Maybe not off topic if we met on a regular basis – I am a huge hockey fan, player, and coach.
It’s been a hell of an adjustment period for all professional sports during the pandemic, and the NHL had been relatively successful with their approach. This concatenated season, with different divisions, has made for a really interesting regular season. Normally I would only see the Oilers twice a year, but I watched nearly a dozen games this year due to the schedule. Digress aside, the playoffs are abound, and few sports are anywhere close to the NHL in terms of show. (The NBA should be able to compete, but the fundamentals in that league prevent team parity.)
I am a Montreal Canadiens fan. Go Habs Go! I’m old enough, and bilingual, that the option really wasn’t present to be a Leafs fan (who we are raised to hate). It’s been a bumpy ride for most of those years, the continual underdogs and what not. The late 90s, early 00’s were just crushing with one of the worst managers in all sports (aside perhaps Millbury). It’s a tough market, as the Habs have a fervent following, practically a religion, with very high expectations. Everyone has something to say, and when I’m in Montreal, it’s easy to strike up a conversation with anyone about the team.
This year started off very strong, then the coach lost the confidence of the room. A new coach was put in, and it’s been a rough ride since. On paper, there’s depth without a clear set of superstars like Crosby or McDavid. In practice, there’s a half dozen players who show up consistently, and are effectively the heart of the team.
I have a passing interest in most sports, I’ve played nearly all of them at some point. I don’t have the experience necessary to understand the particulars as they happen but can make the links afterwards. Watching someone like Romo accurately predict outcomes based on defensive line ups (NFL) is fascinating. It’s explained because, you know, that was his actual job as a quarterback to be able to digest quickly and react. There are plenty of other QBs that have provided color commentary, but few with the level of quality/detail as Romo.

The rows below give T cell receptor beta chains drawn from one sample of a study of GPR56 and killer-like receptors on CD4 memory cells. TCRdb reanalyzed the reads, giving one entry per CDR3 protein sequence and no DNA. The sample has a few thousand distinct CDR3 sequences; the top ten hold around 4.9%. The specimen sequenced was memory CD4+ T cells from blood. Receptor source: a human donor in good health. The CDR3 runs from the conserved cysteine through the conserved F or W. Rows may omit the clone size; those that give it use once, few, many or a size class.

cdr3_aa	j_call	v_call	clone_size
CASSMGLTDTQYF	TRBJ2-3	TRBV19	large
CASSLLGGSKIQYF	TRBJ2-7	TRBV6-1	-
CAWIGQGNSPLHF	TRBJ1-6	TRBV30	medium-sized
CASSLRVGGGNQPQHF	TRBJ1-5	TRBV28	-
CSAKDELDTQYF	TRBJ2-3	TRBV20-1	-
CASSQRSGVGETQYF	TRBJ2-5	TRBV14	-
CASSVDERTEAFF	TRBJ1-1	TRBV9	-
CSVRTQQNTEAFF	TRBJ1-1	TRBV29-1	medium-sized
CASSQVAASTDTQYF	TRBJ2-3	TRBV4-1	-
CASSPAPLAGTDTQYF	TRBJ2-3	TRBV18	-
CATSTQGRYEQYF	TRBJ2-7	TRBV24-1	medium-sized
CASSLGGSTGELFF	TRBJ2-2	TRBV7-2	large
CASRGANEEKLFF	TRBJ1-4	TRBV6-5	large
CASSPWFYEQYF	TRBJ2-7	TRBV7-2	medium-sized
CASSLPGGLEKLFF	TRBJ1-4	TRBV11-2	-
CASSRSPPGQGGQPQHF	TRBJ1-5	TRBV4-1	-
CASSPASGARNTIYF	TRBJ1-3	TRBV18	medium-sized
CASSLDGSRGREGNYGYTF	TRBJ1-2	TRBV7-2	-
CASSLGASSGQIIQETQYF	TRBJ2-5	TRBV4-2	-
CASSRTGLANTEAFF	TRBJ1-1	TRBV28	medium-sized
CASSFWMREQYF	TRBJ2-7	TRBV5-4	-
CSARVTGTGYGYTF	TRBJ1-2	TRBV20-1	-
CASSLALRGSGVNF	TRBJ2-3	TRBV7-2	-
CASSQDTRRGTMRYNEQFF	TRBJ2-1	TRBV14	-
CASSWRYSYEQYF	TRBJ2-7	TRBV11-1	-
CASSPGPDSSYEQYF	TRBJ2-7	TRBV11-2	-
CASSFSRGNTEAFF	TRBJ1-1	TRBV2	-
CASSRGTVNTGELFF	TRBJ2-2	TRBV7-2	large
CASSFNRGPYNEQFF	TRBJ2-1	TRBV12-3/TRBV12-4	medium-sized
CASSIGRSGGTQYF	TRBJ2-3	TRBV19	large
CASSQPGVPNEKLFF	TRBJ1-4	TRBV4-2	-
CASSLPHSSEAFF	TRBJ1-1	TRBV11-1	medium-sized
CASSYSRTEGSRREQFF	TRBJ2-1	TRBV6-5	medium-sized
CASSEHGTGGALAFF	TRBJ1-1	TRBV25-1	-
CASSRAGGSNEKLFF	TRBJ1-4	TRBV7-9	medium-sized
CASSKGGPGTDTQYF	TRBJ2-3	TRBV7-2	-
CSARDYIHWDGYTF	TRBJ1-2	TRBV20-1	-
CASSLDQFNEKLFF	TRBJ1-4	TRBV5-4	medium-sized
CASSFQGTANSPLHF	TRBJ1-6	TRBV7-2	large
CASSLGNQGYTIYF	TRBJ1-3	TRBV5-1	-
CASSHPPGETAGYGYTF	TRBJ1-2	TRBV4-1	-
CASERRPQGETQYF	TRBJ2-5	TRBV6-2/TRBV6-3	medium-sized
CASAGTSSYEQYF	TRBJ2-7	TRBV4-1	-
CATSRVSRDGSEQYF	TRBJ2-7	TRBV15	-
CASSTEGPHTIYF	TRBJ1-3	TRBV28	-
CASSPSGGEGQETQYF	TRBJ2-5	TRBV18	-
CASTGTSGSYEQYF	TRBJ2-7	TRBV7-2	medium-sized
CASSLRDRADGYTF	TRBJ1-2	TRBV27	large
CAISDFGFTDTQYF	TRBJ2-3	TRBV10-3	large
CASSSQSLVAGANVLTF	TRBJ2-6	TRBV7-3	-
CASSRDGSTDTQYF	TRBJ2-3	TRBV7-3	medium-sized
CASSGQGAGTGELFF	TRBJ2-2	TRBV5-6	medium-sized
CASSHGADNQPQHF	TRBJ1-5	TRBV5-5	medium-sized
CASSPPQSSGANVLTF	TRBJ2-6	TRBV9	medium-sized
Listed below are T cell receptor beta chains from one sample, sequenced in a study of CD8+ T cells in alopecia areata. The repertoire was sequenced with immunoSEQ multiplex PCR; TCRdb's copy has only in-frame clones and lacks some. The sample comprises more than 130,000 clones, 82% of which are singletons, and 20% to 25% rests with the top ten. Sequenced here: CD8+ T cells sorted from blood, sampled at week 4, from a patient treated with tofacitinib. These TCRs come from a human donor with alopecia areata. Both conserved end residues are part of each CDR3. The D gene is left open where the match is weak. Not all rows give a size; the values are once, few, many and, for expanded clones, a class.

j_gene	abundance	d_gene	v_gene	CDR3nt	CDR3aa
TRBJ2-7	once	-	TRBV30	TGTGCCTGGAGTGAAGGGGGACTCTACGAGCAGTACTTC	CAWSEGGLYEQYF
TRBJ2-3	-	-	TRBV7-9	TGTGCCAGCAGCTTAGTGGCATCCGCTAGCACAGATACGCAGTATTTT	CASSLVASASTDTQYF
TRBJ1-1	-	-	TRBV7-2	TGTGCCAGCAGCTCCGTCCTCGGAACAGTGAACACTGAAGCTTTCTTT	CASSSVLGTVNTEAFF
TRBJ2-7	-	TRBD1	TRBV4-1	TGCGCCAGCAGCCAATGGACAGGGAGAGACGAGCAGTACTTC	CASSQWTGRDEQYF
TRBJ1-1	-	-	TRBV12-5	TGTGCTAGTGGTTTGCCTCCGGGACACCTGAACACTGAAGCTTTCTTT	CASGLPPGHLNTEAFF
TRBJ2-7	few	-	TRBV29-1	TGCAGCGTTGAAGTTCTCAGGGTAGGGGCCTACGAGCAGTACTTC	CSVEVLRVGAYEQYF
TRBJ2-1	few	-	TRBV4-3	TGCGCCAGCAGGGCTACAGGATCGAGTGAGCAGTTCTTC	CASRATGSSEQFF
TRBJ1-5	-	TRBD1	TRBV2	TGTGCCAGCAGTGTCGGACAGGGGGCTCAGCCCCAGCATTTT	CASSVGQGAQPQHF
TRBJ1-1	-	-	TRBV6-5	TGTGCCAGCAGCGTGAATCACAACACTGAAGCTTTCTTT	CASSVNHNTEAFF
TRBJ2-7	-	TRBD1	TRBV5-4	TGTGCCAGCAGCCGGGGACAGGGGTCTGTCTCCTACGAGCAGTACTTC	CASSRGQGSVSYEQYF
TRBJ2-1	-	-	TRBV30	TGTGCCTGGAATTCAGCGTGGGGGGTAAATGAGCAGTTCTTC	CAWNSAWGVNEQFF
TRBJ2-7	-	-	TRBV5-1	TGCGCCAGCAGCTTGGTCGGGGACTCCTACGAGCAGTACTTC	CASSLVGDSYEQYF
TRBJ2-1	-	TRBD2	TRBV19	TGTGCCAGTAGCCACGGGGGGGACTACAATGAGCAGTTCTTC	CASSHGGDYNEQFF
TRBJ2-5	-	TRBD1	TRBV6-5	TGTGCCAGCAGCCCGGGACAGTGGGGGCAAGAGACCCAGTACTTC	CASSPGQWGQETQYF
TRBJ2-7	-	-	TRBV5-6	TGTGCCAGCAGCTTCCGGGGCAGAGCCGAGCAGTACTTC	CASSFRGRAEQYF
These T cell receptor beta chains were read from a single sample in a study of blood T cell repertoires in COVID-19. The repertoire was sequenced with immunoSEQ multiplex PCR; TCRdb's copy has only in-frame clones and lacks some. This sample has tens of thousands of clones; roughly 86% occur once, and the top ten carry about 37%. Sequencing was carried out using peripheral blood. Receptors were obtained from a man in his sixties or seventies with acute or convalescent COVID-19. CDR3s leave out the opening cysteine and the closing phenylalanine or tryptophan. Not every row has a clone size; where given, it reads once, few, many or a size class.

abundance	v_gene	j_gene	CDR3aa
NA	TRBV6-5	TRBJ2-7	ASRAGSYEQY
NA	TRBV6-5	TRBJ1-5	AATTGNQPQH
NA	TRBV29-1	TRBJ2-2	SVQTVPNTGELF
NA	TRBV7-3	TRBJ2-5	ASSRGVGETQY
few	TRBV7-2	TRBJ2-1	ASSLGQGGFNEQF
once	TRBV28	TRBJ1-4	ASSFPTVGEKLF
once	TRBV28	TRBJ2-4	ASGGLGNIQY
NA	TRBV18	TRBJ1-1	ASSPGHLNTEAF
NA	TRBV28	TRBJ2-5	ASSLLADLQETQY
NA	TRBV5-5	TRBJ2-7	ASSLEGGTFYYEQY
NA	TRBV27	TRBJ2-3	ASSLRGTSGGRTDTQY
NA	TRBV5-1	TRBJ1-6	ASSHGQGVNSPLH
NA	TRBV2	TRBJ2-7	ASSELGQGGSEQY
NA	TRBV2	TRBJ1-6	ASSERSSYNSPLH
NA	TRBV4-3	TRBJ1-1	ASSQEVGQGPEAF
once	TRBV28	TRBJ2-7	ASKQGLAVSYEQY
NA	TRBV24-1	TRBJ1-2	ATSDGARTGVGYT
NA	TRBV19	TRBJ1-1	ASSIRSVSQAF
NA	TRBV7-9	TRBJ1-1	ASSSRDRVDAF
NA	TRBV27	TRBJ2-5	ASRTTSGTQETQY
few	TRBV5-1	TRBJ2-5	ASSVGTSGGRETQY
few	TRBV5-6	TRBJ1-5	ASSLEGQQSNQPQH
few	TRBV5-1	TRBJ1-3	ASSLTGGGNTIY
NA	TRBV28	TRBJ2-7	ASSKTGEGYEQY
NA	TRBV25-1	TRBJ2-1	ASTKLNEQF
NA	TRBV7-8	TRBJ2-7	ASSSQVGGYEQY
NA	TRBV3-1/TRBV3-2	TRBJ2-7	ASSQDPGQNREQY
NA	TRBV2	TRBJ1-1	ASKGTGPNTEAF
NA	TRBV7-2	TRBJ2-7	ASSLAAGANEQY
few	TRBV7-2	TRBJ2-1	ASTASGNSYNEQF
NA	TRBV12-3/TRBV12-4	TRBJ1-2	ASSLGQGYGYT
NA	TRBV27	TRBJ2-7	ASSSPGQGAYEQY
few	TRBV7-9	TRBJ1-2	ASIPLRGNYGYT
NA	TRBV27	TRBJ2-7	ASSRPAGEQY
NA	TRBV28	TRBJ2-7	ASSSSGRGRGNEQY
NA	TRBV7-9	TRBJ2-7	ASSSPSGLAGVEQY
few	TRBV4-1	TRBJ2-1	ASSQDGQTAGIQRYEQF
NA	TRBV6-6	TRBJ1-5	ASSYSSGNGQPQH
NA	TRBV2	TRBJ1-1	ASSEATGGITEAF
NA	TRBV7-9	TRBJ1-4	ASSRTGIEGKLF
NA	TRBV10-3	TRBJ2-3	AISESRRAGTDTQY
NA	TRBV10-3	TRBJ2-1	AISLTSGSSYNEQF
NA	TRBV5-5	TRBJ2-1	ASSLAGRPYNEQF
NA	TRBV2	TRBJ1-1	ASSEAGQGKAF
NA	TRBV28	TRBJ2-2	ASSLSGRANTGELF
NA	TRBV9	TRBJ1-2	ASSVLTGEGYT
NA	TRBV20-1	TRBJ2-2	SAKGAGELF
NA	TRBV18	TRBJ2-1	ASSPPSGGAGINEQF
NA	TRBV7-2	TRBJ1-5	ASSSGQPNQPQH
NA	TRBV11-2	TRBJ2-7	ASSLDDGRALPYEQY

Given my lack of experience in the sport, I’m not quick enough to see all the intricacies, especially in highly active sports (basketball, tennis, soccer, etc..) There are so few pauses in the game, it’s so reactive, that anticipation and instincts dominate for successful athletes.
I do not have this challenge with hockey. I may be amazed by a new play, or some crazy good luck bounce, but a solid 80% of the time the play works out exactly like I anticipate it to.
Back to the game!
In the playoffs though, against the Leafs no less, the team just isn’t present. I’ve been watching the games and I’m continually confused as to what system is being applied. I know how a 1-3-1 umbrella attack should work, but what I’m seeing is not at all close to it. I’d be understanding if these were kids, but these are professionals making millions… so something here isn’t lining up.
As with all systems, they are based on foundational concepts, then have variations in design based on other factors. Some teams play a box, some a diamond. Some go for a F1/F2 system. Some teams have tried a slingshot to break through a trap-focused team. These systems work with any NHL player. The modifications come when you consider line chemistry and skill sets. If you have someone who’s great at stickhandling, you have more options in a corner exit. Two right-handed defence mean you can only attack from one side. A goalie with poor stick control will have the puck thrown on their backhand.
All that to go back to the game and watching a team incapable of making 2 consecutive passes, of missing clear opportunities that should rarely be missed. The worst part is that I know they are good players, because their instincts of where players should be are correct, it’s the system that is applied is making sure the players are not there. If you don’t have stickhandlers, then you need to run a cycle offence. Montreal has 2 stickhandlers and never cycles.
To top it off, the systems played are high risk systems, meaning that if the puck possession changes, the other team has a dramatic advantage in a counter attack. Like if in the NFL every pass was for 20+yrds. You’re going to get intercepted. And sure enough, the Leafs are provided crazy opportunities in this regard.
The end results appears to be like watching a bunch of men play teens, with a near complete domination in all aspects of the game (‘cept in nets, Price is nearly without flaw). It’s so crazy frustrating to watch that I’ve had to change my expectations as that of a learning opportunity. Each of these skaters is learning (or re-learning) the lessons that unity and passion are what’s required to win at high levels. It’s some silver lining to see the really young skaters take some chances and build their confidence. They are making mistakes, no question, but they are not making them multiple times.
All that said, I do have to say that the Leafs are playing their systems to great effect. Their defence isn’t all that good, but their offence is stunning to watch. When someone like Jason Spezza (37 years!) is continually pick pocketing players who are nearly 20 years younger, that says something about passion to play. I still feel dirty cheering on the Leafs, but I can recognize a solid hockey team when I see one.